the Iraq war was a major factor in the steep drop in enlistments,
especially among the most highly qualified potential recruits. The
2007 study found that the Iraq war had "reduced Army high-quality
enlistments by one-third, after controlling for other factors."

"If you extrapolate, this Iraq affect will disappear and presumably
there will be a reversal of that and there will be an increase in
enlistment," said Asch.

But the dominant factor driving more people to consider Army careers
appears to be the steady rise in the unemployment rate across the
country. Since September, the unemployment rate nationwide has
increased from roughly 6.2 percent to 7.6 percent, a rise of more
than 20 percent, according to government figures.

Government studies in recent decades have indicated that for every 10
percent increase in unemployment there is usually a 5 percent boost
in military recruiting.

"Typically a bad economy has worked to the benefit of the military,"
said retired Navy Rear Admiral John D. Hutson, currently the dean of
the Franklin Pierce Law Center in Concord, N.H.

So far this fiscal year, the Army's recruiting numbers show a steady
improvement in every month. The Army exceeded its goal by 293 in
October, 730 in November, 429 in December, and 706 in January for a
total of 2,158.

"It was our best [period] in six years, in that we achieved our
monthly missions [in] both active and Reserve each month," said
Douglas Smith, a spokesman for the recruiting command. "We know that
historically an increase in the civilian unemployment rate has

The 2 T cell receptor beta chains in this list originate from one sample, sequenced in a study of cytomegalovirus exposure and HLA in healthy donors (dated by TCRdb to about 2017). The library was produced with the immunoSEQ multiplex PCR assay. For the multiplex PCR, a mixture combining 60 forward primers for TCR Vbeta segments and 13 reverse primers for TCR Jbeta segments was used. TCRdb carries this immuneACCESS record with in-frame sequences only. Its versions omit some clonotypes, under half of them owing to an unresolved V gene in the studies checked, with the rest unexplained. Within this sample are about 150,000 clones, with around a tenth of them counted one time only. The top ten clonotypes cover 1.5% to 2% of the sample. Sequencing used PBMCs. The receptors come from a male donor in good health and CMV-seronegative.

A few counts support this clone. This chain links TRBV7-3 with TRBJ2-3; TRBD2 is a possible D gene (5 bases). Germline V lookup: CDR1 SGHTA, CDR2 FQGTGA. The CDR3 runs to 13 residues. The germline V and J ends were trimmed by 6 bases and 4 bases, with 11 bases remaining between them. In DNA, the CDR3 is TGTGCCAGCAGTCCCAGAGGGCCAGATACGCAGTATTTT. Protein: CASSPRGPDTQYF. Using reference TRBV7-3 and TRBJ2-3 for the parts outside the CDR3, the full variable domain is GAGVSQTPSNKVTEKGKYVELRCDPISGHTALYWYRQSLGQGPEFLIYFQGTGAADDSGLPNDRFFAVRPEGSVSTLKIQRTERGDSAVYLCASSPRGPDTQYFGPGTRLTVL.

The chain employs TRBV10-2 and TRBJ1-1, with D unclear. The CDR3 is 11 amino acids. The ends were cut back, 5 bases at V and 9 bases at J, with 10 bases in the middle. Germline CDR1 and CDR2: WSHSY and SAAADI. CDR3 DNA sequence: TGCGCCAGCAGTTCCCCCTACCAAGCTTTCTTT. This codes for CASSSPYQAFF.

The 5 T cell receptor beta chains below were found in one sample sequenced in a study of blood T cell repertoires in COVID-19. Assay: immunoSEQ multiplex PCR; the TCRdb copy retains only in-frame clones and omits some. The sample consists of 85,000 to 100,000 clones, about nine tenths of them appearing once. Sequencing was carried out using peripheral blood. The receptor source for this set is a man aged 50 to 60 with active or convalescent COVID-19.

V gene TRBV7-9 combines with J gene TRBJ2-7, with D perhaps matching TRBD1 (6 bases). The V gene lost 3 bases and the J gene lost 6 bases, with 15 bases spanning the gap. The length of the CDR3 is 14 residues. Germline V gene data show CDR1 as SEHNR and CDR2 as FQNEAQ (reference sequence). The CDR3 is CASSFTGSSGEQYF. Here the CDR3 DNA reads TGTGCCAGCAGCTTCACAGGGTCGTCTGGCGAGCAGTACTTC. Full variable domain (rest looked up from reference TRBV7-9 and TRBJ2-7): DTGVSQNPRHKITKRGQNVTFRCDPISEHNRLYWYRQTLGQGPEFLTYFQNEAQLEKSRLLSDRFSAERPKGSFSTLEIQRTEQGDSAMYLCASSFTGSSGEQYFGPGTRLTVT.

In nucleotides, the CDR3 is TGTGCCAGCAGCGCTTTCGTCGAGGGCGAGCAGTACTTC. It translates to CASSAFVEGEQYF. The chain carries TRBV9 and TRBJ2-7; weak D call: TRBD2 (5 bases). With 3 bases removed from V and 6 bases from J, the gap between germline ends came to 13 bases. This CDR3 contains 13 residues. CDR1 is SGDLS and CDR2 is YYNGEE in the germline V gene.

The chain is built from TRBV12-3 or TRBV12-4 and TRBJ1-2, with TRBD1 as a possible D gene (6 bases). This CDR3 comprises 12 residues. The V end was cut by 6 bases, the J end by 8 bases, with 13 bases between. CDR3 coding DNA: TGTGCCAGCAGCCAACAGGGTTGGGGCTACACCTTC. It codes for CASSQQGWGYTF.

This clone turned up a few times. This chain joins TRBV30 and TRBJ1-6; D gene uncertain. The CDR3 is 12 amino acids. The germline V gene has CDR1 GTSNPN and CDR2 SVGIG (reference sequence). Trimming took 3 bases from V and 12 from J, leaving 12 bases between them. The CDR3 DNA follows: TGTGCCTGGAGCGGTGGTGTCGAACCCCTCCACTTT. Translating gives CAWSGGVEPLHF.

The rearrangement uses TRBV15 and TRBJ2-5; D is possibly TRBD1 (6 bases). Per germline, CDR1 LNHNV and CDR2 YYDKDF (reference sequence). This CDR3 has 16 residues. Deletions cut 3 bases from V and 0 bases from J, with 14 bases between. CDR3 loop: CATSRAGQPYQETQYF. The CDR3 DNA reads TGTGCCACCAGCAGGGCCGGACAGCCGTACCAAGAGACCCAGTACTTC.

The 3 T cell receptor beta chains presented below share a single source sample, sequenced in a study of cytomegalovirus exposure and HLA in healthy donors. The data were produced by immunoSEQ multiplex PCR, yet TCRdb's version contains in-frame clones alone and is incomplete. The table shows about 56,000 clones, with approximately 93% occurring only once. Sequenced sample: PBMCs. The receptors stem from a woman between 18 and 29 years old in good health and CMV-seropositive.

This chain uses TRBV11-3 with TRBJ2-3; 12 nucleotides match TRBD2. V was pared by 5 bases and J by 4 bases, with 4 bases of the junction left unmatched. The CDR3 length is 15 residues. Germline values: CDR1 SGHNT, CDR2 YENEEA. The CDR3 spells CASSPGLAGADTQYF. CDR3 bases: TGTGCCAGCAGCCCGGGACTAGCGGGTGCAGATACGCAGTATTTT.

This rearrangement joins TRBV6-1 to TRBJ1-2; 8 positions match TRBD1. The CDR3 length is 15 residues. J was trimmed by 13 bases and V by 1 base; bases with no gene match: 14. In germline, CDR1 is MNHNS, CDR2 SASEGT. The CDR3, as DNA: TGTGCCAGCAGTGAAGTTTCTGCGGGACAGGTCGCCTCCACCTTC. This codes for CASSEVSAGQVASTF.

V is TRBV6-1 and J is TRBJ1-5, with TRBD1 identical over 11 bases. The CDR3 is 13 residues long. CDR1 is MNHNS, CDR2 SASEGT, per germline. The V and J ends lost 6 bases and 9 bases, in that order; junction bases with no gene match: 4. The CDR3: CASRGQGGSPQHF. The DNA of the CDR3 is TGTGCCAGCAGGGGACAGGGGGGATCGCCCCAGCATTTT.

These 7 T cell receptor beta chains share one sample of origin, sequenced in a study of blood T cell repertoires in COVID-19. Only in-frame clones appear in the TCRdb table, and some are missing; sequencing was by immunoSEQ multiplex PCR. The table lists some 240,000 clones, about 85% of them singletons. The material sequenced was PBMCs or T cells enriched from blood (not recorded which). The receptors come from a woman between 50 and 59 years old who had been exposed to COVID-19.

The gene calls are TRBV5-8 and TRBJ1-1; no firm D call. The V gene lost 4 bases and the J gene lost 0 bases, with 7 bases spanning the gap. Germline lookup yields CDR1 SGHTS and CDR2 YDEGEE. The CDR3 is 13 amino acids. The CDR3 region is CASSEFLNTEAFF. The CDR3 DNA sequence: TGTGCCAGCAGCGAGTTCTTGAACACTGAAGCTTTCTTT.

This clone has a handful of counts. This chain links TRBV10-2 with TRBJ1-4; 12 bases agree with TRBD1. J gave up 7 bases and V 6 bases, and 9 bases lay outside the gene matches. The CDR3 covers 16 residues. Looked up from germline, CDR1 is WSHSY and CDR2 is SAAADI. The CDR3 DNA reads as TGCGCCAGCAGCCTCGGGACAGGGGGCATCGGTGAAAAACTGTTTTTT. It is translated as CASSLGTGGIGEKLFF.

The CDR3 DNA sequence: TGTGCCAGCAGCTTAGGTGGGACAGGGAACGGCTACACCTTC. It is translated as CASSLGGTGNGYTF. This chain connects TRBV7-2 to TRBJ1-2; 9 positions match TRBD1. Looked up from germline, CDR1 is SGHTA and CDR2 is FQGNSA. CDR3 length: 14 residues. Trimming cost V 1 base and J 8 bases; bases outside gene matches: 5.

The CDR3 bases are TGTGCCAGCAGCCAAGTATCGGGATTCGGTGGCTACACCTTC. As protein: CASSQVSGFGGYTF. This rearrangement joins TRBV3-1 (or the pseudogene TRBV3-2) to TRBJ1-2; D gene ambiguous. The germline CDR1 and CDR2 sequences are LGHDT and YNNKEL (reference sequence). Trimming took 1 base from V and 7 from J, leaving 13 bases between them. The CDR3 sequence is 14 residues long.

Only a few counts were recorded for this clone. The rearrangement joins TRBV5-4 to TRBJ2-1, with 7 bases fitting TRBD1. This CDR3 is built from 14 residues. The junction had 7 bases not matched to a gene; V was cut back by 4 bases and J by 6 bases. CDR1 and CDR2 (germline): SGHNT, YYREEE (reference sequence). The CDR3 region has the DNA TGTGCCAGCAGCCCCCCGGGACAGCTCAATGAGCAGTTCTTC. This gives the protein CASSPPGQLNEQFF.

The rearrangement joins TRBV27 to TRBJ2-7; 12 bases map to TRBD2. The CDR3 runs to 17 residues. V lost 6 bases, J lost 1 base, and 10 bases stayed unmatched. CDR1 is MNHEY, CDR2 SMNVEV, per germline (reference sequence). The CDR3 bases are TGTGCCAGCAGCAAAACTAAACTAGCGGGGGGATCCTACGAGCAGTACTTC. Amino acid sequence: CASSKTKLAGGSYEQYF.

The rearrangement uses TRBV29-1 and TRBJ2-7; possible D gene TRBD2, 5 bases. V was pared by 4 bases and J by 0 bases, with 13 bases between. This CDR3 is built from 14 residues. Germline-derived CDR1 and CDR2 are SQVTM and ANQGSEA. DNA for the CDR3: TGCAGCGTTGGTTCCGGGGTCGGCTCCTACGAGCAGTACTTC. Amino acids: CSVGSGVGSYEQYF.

resulted in an increase in Army enlistments."

Indeed, it appears that the sagging economy is helping all the
branches of the military, not just the Army, which has borne the
brunt of the conflicts in Iraq and Afghanistan.

In February, the Defense Department released figures showing that for
the month of January all branches of the active-duty military met or
exceeded their recruiting goals. The Army, Navy, Air Force, and
Marine Corps also met or exceeded their goal of re-enlisting current members.

In the Reserve corps, only the Army National Guard did not meet its
January goal, but remained "well ahead" of its annual goal to date,
the Pentagon reported.

But while a bad economy is usually a boon for military recruiting,
Hutson warns that the Pentagon still must closely monitor who it is
bringing into the ranks.

People who are joining the ranks for purely economic reasons may not
make the best soldiers, he said - especially when the economy turns
around and they discover that they still must complete their service.

"The military has to be very careful about the motivation of the
people it is bringing into the force," said Hutson. "Military service
is hard work. It is not easy to serve well and honorably. Motivation
has to be very good. If your motivation is you can't get a job
anywhere else that is not necessarily the motivation they are looking for."